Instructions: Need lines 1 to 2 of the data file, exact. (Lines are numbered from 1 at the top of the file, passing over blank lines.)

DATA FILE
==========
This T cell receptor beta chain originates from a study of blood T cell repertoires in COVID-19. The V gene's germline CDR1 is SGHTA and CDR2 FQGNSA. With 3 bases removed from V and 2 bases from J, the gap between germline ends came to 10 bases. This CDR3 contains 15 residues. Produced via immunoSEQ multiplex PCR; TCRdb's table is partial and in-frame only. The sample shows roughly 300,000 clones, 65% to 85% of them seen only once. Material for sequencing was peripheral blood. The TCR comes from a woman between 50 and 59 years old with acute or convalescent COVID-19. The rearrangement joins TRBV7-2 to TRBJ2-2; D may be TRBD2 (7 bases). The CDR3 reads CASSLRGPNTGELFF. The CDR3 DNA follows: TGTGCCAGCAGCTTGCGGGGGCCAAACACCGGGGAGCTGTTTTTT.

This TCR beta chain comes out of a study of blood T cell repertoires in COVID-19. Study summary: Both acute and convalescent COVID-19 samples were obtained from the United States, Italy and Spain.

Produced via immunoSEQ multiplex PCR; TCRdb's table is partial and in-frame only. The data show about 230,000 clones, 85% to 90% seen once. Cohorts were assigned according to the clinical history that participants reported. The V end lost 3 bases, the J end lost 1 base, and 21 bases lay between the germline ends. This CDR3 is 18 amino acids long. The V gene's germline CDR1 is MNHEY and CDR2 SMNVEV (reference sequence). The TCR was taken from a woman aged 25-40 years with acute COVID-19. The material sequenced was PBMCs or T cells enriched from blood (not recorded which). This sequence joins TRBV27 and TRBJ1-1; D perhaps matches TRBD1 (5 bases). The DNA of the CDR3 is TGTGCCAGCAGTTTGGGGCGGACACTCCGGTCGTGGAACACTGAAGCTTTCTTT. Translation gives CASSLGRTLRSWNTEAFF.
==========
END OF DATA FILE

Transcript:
This T cell receptor beta chain originates from a study of blood T cell repertoires in COVID-19. The V gene's germline CDR1 is SGHTA and CDR2 FQGNSA. With 3 bases removed from V and 2 bases from J, the gap between germline ends came to 10 bases. This CDR3 contains 15 residues. Produced via immunoSEQ multiplex PCR; TCRdb's table is partial and in-frame only. The sample shows roughly 300,000 clones, 65% to 85% of them seen only once. Material for sequencing was peripheral blood. The TCR comes from a woman between 50 and 59 years old with acute or convalescent COVID-19. The rearrangement joins TRBV7-2 to TRBJ2-2; D may be TRBD2 (7 bases). The CDR3 reads CASSLRGPNTGELFF. The CDR3 DNA follows: TGTGCCAGCAGCTTGCGGGGGCCAAACACCGGGGAGCTGTTTTTT.

This TCR beta chain comes out of a study of blood T cell repertoires in COVID-19. Study summary: Both acute and convalescent COVID-19 samples were obtained from the United States, Italy and Spain.